2014 06 wiiw bo wp 112
The economic effects of the construction of modern road transport infrastructure in the Balkans, one of Europe’s economically most backward regions, is being analysed in an instrumental variables setting. In order to avoid endogeneity the construction of new highways is being instrumented by the proximity to the major ancient Roman road network that was originally constructed mainly for military purposes, such as the Via Militaris that used to run diagonally through the Balkan Peninsula. First results for Croatian municipalities in the period of analysis between the two census years of 2001 and 2011 suggest that the construction and opening of new highway sections had not only substantial positive economic effects, as measured by the change in employment, on the municipalities where the construction took place but also on the neighbouring municipalities.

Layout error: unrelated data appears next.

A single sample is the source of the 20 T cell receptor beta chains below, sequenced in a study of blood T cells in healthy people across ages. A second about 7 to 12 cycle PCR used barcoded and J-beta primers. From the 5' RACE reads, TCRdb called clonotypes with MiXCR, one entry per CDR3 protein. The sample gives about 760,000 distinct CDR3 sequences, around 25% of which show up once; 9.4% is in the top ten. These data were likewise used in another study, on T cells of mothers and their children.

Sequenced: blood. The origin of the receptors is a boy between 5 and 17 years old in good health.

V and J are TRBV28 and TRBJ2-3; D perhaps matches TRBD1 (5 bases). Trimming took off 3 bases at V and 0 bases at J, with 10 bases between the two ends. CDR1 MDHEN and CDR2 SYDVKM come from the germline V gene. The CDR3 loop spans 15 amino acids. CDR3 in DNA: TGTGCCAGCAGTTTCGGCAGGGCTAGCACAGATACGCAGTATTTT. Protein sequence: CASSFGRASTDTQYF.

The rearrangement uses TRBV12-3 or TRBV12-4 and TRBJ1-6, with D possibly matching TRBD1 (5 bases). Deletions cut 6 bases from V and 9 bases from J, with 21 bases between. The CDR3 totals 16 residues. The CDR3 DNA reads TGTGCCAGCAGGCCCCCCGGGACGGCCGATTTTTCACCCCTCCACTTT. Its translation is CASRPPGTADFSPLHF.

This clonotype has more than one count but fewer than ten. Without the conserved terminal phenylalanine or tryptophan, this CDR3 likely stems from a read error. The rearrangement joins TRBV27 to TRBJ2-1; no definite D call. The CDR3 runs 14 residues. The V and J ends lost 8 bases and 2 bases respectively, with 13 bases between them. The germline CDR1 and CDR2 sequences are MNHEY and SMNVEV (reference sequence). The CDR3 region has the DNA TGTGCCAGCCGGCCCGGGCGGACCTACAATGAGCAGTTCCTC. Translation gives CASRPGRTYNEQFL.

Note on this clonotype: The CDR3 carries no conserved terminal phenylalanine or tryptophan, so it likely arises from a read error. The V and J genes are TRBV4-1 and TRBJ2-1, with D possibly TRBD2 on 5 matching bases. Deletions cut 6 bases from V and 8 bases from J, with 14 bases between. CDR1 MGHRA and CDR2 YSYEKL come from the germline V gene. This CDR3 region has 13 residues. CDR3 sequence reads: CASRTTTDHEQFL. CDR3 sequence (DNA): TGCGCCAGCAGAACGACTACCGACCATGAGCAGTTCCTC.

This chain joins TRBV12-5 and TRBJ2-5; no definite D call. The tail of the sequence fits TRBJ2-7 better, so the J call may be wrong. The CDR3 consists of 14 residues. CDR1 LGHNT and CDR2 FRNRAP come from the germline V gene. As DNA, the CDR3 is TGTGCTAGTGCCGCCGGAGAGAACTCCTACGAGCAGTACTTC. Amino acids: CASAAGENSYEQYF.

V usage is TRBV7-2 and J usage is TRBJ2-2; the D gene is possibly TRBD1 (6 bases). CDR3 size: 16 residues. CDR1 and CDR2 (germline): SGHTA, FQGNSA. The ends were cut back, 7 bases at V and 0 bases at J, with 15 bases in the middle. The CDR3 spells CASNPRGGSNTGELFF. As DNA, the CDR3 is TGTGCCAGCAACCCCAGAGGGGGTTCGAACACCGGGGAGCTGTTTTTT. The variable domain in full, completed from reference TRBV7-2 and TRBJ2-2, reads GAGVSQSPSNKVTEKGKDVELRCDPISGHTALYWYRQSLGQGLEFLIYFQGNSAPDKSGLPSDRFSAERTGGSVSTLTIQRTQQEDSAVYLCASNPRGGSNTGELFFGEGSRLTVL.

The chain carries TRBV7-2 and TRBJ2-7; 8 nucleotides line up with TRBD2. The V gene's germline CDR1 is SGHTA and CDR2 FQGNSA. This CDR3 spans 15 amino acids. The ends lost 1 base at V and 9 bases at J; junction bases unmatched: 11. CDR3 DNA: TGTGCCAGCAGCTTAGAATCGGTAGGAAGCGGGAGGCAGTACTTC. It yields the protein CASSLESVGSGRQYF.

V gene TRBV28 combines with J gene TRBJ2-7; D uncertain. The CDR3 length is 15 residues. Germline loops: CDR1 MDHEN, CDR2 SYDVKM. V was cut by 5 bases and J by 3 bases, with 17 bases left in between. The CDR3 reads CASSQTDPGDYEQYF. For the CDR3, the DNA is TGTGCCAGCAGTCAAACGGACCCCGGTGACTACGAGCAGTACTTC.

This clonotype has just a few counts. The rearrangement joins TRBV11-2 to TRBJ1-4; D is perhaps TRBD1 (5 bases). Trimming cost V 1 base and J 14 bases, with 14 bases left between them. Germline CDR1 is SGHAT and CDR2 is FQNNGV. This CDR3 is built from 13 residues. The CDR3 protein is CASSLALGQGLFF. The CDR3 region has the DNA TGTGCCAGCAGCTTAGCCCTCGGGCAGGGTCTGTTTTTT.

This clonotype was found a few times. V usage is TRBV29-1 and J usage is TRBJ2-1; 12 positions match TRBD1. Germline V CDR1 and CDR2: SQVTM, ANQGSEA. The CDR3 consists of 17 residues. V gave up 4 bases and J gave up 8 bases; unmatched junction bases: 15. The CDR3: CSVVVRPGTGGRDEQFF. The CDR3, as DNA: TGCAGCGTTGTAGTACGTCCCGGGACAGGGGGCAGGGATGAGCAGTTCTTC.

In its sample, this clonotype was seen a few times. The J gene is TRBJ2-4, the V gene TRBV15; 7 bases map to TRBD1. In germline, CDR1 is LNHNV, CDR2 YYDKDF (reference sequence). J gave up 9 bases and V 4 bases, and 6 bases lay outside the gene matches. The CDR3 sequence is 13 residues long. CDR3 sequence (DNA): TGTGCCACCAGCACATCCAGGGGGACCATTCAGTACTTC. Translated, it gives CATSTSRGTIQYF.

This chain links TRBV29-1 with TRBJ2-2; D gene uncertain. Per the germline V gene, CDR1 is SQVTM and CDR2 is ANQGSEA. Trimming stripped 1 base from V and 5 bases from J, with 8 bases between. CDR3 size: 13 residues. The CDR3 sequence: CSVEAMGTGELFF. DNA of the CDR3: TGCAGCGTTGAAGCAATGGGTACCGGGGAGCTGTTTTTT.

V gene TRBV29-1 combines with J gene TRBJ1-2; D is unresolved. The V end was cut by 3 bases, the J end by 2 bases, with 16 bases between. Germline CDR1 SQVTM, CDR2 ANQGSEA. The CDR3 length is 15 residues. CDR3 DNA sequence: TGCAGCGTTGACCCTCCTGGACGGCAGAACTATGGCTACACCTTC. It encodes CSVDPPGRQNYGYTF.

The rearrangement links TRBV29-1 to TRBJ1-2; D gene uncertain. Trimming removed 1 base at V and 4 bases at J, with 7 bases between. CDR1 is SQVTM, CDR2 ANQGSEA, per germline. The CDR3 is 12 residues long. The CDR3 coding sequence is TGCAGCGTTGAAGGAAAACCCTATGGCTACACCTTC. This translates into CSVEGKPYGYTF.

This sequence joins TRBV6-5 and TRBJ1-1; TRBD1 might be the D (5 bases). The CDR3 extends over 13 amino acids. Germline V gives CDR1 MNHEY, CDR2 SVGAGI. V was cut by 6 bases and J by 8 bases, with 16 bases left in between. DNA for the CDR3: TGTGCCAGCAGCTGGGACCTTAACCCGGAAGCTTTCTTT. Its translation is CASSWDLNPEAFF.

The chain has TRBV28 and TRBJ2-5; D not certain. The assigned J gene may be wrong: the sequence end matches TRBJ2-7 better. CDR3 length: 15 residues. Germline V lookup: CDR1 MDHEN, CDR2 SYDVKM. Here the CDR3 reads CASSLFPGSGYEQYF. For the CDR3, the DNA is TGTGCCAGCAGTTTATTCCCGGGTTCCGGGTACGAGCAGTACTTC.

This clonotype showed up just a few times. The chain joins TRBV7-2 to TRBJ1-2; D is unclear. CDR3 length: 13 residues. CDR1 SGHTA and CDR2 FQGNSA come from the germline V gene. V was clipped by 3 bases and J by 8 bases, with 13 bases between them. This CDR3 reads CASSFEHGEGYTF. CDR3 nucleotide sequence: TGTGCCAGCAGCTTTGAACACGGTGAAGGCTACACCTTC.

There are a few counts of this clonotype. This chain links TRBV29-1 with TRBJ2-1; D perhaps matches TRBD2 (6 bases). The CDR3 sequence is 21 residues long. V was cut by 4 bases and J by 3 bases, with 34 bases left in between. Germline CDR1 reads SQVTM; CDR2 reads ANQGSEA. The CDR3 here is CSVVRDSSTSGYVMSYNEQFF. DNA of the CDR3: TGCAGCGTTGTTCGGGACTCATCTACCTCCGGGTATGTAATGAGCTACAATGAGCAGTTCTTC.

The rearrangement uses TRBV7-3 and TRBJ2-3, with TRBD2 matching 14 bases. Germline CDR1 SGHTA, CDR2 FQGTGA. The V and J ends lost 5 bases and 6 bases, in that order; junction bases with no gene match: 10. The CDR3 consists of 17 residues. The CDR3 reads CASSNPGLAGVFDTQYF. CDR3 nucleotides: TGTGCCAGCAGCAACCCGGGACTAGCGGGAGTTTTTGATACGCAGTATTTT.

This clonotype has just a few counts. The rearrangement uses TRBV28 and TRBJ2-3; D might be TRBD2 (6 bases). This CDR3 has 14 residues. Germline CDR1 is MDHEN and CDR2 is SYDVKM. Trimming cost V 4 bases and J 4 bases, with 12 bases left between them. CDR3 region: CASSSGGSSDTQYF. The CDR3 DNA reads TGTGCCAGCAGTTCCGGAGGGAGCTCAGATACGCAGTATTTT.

Keywords: Economic Development, Southeast Europe, Transportation Economics
JEL classification: N74, O18, R42
Countries covered: Balkan States, SEE